Yes,, MisterBill, I like your alternative thinking. I have drawn out a switching circuit to do your suggested battery switching using a rotary switch. Or as you call it a drum. I did order a multi terminal switch. Then wired it up temporary with 12v to two motors in series. This gave insufficient power to pull away properly. Then again temporary with both motors on a separate 12v battery. That was good but too much power (65A on each starting up motor) giving a 10 mph drag race. Then both motors in series off 24v. this was best but still to much power but the current was down to a level where I was hoping a PWM would drive it.??
The tires take the friction with no problem and this slip has the advantage of not letting the motors reach a full stall which reduces the current at start.
It is interesting that PWM circuits have been posted on this site. I will search again.
 

jpanhalt

Joined Jan 18, 2008
11,088
I agree with the comment about using a friction wheel to drive. Also, when power is off, you would need a way to allow coasting, as the motors can act as brakes.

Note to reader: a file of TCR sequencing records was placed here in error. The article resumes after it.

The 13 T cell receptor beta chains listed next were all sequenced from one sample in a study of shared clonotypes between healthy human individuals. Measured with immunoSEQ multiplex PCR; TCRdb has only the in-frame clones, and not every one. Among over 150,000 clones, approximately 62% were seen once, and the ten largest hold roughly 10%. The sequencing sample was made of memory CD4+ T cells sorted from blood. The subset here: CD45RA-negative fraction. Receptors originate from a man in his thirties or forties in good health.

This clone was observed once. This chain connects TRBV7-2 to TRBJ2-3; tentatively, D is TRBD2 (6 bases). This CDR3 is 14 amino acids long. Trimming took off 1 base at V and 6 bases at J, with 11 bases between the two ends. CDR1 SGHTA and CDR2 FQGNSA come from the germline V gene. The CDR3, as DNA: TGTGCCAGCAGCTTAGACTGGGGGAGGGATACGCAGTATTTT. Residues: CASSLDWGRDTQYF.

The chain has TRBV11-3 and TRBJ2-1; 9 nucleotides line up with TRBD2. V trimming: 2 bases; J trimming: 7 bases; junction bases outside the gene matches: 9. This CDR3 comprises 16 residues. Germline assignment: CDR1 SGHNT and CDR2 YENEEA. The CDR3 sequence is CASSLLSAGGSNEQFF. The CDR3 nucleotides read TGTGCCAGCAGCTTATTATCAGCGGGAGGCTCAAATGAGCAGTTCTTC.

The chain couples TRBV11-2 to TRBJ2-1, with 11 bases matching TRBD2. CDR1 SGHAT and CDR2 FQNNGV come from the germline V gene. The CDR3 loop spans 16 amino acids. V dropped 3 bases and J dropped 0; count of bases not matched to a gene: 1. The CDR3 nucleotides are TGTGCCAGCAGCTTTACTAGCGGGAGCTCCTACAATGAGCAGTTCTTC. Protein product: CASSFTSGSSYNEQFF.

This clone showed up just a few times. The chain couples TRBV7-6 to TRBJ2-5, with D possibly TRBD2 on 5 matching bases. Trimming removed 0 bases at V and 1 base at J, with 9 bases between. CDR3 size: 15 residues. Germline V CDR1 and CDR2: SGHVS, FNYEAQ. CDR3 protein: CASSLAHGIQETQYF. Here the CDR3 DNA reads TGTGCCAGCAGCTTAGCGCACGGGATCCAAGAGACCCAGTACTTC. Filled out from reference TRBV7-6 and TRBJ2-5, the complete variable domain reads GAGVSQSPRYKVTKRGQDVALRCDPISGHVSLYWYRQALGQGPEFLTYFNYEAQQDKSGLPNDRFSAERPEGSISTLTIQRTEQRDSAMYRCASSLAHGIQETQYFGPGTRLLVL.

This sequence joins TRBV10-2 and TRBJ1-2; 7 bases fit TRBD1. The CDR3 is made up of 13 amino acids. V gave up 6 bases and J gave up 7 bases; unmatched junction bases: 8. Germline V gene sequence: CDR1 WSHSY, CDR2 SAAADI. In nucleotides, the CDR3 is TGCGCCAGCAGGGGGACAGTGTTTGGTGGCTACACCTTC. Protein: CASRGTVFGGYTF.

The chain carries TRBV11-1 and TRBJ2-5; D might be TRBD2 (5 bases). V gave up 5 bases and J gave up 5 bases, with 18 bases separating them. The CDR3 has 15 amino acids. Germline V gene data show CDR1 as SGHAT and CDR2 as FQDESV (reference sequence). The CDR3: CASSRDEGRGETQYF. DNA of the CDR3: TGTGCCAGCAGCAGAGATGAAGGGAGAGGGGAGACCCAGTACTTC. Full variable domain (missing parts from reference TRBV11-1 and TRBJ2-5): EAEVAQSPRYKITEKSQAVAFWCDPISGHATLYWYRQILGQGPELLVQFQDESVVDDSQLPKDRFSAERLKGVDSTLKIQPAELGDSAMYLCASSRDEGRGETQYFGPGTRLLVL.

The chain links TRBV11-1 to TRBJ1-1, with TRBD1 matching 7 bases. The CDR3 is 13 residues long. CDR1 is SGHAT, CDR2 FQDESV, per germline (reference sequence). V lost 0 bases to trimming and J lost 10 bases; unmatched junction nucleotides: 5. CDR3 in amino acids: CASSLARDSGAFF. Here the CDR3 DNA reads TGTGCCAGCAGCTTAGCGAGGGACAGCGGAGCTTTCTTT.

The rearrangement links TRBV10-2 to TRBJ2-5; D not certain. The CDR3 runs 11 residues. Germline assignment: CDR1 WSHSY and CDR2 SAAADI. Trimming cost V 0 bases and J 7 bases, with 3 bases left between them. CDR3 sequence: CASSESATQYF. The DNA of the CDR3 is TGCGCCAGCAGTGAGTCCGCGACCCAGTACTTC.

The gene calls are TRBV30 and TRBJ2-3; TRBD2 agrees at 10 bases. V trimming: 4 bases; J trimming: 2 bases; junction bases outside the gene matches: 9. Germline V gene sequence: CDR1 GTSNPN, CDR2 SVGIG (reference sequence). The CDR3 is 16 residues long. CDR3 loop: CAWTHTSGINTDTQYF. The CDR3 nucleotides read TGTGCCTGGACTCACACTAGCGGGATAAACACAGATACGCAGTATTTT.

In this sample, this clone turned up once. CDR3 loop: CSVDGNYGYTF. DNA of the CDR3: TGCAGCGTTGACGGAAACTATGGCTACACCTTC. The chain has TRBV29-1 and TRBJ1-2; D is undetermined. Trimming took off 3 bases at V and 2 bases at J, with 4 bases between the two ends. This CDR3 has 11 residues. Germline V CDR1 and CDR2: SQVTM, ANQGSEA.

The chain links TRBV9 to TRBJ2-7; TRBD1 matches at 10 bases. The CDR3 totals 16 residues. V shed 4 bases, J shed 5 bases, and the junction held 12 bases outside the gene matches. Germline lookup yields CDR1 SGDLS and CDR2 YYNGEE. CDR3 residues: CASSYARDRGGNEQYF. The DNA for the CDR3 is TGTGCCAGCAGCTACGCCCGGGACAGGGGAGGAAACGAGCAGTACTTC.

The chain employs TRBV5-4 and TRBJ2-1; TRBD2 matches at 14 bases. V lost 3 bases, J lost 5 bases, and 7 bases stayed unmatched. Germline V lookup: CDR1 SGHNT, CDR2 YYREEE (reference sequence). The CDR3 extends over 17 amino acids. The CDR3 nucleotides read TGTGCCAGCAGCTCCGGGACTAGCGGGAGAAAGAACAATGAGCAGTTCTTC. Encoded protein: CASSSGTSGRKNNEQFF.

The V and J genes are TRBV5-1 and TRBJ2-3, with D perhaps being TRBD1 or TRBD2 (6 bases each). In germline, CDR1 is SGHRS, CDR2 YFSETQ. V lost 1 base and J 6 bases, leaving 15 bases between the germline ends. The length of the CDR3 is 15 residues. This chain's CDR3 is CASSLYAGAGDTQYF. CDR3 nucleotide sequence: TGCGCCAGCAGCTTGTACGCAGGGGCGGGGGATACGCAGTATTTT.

A chain drive with or without an electric clutch or coaster mechanism as with bicycles might be a better approach. 4QD has extensive experience in DC powered carts ( http://www.4qdtec.com/ ). As for your controller, you should probably consider softstart. That can be done with a microcontroller or a purpose-designed chip like the TPIC2101 (http://www.ti.com/lit/an/slit110/slit110.pdf ).
 
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Thread Starter

SWARF

Joined May 7, 2019
5
These worked quite well for many years. 120 years ago.

https://en.wikipedia.org/wiki/Baker_Motor_Vehicle

Start at 3:15.